Will popular hip hop/rap continue to get slower?


Jul, 18 2023

The Evolution of Hip Hop/Rap Tempo

As a lover and observer of hip hop and rap music, I have noticed a significant change in the tempo of the music over the years. Back in the day, the average rap song had a tempo of about 100-120 beats per minute (BPM). Fast forward to the present day, it's not uncommon to find popular hip hop/rap songs with tempos as slow as 70-80 BPM.

This shift is not just a coincidence, but rather a reflection of the changing tastes and preferences of music listeners. As the world becomes more fast-paced and stressful, listeners are gravitating towards music that is more laid-back and relaxed. This trend is reflected in the slower tempos of today's popular hip hop/rap songs.

Impact of Technology on Hip Hop/Rap Tempo

Another factor that has contributed to the slowdown in hip hop/rap music is the advancement in music production technology. With the advent of digital audio workstations and beat-making software, producers have more control over the tempo of their tracks. This has led to an increase in the production of slower, more rhythmic tracks that are more in tune with the current music trends.

Furthermore, the rise of streaming platforms has also played a role in the slowdown of hip hop/rap music. With these platforms, artists now have the freedom to experiment with slower tempos without the pressure of radio airplay considerations. This has resulted in a more diverse range of tempos in hip hop/rap music.

Role of Artists in the Slowdown of Hip Hop/Rap

Artists also play a significant role in the slowdown of hip hop/rap music. Many popular artists such as Drake, Future, and Post Malone are known for their slower, more melodic rap style. Their success has influenced other artists to adopt a similar style, contributing to the overall slowdown of the genre.

Moreover, these artists have proven that slower rap songs can still be commercially successful. This has challenged the traditional belief that faster, more energetic songs are more likely to be hits. As a result, more and more artists are embracing slower tempos in their music.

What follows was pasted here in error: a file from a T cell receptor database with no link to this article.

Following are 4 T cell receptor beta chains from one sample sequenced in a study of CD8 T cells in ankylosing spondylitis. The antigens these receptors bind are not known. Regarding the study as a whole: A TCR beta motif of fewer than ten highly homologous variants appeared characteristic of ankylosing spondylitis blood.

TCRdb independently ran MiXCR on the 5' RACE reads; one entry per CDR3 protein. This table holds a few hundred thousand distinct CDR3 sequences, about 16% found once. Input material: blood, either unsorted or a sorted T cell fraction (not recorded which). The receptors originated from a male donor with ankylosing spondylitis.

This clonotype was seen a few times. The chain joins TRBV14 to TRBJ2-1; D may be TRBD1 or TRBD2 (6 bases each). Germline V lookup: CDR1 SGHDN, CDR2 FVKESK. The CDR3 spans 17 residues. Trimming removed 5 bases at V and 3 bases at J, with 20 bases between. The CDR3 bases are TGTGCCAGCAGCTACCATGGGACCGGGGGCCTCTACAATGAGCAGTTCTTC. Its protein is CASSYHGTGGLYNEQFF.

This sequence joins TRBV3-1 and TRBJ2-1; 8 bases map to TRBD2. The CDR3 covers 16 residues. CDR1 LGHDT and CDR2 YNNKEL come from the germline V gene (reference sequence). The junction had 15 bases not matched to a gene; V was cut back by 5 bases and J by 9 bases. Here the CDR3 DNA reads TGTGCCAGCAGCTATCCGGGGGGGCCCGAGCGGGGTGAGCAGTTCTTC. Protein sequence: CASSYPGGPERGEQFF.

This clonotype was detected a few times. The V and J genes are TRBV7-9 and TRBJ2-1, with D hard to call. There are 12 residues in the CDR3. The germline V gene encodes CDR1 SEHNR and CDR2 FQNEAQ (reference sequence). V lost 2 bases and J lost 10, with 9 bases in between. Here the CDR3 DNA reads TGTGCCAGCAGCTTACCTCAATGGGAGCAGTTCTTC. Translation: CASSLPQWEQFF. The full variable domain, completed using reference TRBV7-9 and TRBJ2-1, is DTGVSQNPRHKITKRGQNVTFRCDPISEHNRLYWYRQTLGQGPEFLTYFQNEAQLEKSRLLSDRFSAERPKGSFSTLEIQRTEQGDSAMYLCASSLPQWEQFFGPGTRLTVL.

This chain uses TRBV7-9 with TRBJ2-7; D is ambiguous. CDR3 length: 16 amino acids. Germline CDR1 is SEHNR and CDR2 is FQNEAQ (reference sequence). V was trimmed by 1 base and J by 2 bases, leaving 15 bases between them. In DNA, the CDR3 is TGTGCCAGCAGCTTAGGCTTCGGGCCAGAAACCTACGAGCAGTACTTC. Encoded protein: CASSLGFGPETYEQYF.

Pros and Cons of Slower Hip Hop/Rap Music

Like any trend, the slowdown of hip hop/rap music has its pros and cons. On the positive side, slower tempos allow for more lyrical depth and emotional expression. They also provide a refreshing change from the fast-paced, high-energy tracks that dominate the radio. On the downside, slower tempos can sometimes feel sluggish and lack the energy and excitement that many people associate with hip hop/rap music.

However, as with any art form, the beauty of music lies in its diversity. And while slower tempos may not be everyone's cup of tea, they certainly add to the richness and variety of hip hop/rap music.

Future Predictions for Hip Hop/Rap Tempo

Looking ahead, it's hard to say whether the slowdown in hip hop/rap music will continue. Music trends are often cyclical, and it's possible that faster tempos could make a comeback in the future. However, as long as artists continue to experiment with slower tempos and listeners continue to respond positively, it's safe to say that slower hip hop/rap music is here to stay.

Regardless of what the future holds, one thing is certain: hip hop/rap music will continue to evolve and adapt to the changing tastes and preferences of its listeners. And as a fan of the genre, I can't wait to see where this journey takes us.

Parting Thoughts

In conclusion, the slowdown in hip hop/rap music is a trend that has been influenced by a variety of factors, including changes in listener preferences, advancements in music production technology, and the influence of popular artists. Whether or not this trend will continue is uncertain, but it's clear that slower tempos have made a significant impact on the genre. As a fan, I look forward to seeing how this trend evolves in the future.

So, will popular hip hop/rap continue to get slower? Only time will tell. But for now, let's enjoy the diverse range of tempos that the genre has to offer.